The Emerald Ash Borer ( Agrilus planipennis ) may be the end of the Ash tree as we know it. This Asian insect was first discovered in the Detroit, Michigan area in 2002. It probably arrived in the US on solid wood packing material carried in ships or airplanes originating in Asia. Since then, it has spread to Lower Michigan, Illinois, Indiana, Maryland, Ohio, as well as Windsor, Ontario. EAB has already killed an estimated 40 million Ash trees in southeastern Michigan alone, and tens of millions more in other states in just 6 short years. In 2007 new infestations were found in Pennsylvania, West Virginia, and in Toronto, believed to have been spread by infected nursery stock, firewood, and other wood products. 2008 revealed infestations in Virginia, Wisconsin, and Missouri. Of the 16 species of Ash in North America, none have been found to be resistant to the insect. With no natural defense against the insect, it is up to us to keep the insect from spreading even further, and saving the Ash tree.
The US Forest Service, APHIS, and others, conduct ongoing tests and surveys to minimize the spread of EAB, but the testing is expensive, and involves destroying Ash trees to look under the bark for EAB larvae. These organizations also attempt to regulate the artificial spread of the insect by identifying artificial pathways, educating businesses and residents, and eradicating spot infestations. All very labor intensive, time consuming, and expensive.
Businesses and homeowners can help by not moving wood from an Ash tree from local areas. Moving firewood or other wood to a location outside the local area could spread EAB unknowingly. Campers should buy firewood locally instead of transporting it from out of state areas. Businesses should purchase wood locally if possible, or if buying local is not an option, try to ensure the Ash is pest free.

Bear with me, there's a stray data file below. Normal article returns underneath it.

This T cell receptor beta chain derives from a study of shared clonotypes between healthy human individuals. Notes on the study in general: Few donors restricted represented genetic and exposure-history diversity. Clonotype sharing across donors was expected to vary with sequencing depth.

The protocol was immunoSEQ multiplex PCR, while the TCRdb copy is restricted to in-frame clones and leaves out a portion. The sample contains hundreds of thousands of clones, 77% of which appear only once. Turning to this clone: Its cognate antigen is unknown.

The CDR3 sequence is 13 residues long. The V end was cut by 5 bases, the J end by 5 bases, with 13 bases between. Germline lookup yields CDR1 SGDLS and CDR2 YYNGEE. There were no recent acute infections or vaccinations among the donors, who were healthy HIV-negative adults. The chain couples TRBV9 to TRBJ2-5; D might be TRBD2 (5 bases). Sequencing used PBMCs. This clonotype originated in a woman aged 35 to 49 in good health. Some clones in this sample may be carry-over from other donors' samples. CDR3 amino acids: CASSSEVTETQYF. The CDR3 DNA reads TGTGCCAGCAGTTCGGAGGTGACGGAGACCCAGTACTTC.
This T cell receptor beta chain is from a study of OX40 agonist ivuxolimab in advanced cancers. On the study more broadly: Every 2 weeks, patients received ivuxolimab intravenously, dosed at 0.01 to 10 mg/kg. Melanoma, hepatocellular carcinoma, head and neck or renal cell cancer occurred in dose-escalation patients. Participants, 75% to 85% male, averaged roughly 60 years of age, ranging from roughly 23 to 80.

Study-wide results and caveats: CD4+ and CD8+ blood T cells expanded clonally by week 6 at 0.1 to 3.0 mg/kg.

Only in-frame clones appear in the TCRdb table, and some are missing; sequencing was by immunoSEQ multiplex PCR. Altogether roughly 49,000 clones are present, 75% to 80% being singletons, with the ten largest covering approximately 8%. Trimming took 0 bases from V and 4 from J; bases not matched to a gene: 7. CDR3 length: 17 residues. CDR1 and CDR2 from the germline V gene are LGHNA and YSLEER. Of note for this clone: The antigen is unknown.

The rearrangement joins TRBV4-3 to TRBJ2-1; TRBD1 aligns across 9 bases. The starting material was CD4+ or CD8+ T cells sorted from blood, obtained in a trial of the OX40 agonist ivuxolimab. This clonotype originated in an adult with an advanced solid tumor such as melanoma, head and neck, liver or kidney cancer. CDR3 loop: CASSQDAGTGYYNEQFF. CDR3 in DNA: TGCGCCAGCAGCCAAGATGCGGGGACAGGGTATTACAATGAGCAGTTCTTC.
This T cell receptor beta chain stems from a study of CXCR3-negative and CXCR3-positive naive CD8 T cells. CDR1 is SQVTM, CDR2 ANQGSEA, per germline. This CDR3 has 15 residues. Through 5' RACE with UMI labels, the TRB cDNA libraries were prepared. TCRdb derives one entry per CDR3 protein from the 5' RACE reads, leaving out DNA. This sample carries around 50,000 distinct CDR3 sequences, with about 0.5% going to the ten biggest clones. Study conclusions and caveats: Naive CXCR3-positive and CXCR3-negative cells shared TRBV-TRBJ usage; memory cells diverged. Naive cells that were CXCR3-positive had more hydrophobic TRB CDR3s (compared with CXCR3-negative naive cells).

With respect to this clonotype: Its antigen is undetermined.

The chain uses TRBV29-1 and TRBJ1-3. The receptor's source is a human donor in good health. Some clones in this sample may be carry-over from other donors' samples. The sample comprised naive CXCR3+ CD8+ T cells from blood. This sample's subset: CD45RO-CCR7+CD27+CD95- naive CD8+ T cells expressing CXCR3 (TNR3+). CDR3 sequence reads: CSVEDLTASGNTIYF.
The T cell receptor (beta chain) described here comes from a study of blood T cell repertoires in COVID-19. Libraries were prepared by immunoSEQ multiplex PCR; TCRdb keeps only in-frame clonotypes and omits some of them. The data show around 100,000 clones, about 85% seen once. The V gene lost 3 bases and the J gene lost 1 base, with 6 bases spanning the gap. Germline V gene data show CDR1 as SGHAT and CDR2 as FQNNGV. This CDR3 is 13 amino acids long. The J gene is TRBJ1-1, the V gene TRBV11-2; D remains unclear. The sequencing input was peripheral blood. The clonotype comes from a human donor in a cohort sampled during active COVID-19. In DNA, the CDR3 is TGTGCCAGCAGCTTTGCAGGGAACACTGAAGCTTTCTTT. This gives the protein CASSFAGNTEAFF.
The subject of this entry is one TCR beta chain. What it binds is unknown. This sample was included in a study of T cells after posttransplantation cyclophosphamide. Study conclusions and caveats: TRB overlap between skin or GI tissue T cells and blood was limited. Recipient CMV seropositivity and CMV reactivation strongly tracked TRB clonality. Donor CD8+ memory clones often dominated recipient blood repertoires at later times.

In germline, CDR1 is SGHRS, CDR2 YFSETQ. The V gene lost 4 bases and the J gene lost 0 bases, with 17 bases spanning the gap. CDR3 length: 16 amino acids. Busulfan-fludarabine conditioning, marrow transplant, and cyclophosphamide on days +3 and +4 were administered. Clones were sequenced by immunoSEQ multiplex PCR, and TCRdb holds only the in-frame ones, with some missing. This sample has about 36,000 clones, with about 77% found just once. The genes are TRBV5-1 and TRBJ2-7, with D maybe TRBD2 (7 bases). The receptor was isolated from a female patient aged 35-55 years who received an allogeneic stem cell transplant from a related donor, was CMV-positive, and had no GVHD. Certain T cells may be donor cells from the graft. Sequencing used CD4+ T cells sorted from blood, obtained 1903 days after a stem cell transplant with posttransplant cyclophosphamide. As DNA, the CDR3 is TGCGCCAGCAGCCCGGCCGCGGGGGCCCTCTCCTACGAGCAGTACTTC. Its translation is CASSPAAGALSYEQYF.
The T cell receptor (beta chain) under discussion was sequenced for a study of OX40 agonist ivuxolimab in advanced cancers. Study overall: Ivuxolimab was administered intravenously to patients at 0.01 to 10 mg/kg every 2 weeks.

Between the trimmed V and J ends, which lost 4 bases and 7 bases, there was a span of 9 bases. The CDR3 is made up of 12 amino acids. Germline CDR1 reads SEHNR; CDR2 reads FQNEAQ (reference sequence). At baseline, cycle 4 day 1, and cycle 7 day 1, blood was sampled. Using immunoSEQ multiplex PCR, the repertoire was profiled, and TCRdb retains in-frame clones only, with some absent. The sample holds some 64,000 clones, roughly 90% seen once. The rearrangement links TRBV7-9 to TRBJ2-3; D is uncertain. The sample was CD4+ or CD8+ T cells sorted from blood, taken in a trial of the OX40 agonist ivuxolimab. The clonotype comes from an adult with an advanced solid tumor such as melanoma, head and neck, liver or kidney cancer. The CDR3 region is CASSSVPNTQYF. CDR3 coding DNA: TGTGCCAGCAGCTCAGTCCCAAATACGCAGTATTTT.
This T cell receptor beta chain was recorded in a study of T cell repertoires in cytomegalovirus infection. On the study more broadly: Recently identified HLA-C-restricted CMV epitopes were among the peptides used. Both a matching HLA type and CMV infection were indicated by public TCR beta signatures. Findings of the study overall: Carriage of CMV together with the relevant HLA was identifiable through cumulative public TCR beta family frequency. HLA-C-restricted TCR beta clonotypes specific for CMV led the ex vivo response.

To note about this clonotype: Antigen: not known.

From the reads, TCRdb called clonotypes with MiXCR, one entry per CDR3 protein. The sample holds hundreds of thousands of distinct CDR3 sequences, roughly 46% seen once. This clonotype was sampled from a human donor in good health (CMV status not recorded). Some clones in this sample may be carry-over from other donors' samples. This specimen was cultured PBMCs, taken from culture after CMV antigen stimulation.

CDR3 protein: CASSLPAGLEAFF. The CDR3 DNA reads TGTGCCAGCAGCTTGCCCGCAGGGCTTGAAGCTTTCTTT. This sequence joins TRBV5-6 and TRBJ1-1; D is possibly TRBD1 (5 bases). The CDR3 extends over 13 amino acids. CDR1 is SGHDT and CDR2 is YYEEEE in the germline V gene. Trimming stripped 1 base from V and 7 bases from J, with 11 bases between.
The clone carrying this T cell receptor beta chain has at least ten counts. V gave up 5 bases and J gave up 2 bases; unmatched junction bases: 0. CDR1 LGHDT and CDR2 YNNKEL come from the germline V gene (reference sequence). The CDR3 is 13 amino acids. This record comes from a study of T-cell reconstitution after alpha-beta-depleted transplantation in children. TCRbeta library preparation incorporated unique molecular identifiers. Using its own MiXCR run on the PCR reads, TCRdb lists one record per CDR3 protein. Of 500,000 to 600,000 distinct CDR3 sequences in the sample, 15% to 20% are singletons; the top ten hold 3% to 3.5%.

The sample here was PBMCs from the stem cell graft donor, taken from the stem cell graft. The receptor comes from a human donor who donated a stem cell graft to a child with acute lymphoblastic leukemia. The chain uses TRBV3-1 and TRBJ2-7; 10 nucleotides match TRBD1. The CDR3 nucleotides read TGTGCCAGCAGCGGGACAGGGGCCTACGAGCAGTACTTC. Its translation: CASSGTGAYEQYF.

Here are 5 reasons EAB may be the end of the Ash tree without we can get control of the insect, or eradicate it completely:
- EAB is the worst tree-killing pest introduced to North America since chestnut blight, having already killed millions of urban and forest trees in just 6 years
- Removing hazardous trees and planting replacements could cost local governments and homeowners $ 7 billion or more over the next 25 years
- EAB only attacks Ash trees, and no native ash species are known to be resistant
- Ash trees are naturally abundant in woodlands and extinctly planed elsewhere
- Movement of EAB infected firewood is a major cause of new infestations
To learn more about EAB, and how to identify an infestation, please visit the following sites: